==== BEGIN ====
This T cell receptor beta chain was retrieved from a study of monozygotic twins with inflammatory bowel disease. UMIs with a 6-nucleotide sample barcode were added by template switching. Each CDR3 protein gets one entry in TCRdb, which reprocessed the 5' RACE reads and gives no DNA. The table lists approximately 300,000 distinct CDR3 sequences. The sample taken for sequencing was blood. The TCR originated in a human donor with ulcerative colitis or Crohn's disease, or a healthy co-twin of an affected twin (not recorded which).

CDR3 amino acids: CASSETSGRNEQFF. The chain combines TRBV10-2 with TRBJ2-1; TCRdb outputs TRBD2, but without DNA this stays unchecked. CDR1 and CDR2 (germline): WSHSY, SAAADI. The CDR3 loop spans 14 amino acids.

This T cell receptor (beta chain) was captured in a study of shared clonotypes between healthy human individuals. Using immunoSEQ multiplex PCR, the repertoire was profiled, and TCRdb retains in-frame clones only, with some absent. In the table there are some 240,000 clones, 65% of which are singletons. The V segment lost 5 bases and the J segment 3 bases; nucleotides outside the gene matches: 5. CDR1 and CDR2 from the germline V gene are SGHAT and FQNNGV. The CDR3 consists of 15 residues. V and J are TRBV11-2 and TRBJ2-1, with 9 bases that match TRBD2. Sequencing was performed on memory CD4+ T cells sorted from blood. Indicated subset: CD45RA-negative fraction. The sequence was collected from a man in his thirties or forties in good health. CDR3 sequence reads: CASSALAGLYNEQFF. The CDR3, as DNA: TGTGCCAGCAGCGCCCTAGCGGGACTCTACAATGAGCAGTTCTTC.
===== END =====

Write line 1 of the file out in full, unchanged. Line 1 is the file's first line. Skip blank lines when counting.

This T cell receptor beta chain was retrieved from a study of monozygotic twins with inflammatory bowel disease. UMIs with a 6-nucleotide sample barcode were added by template switching. Each CDR3 protein gets one entry in TCRdb, which reprocessed the 5' RACE reads and gives no DNA. The table lists approximately 300,000 distinct CDR3 sequences. The sample taken for sequencing was blood. The TCR originated in a human donor with ulcerative colitis or Crohn's disease, or a healthy co-twin of an affected twin (not recorded which).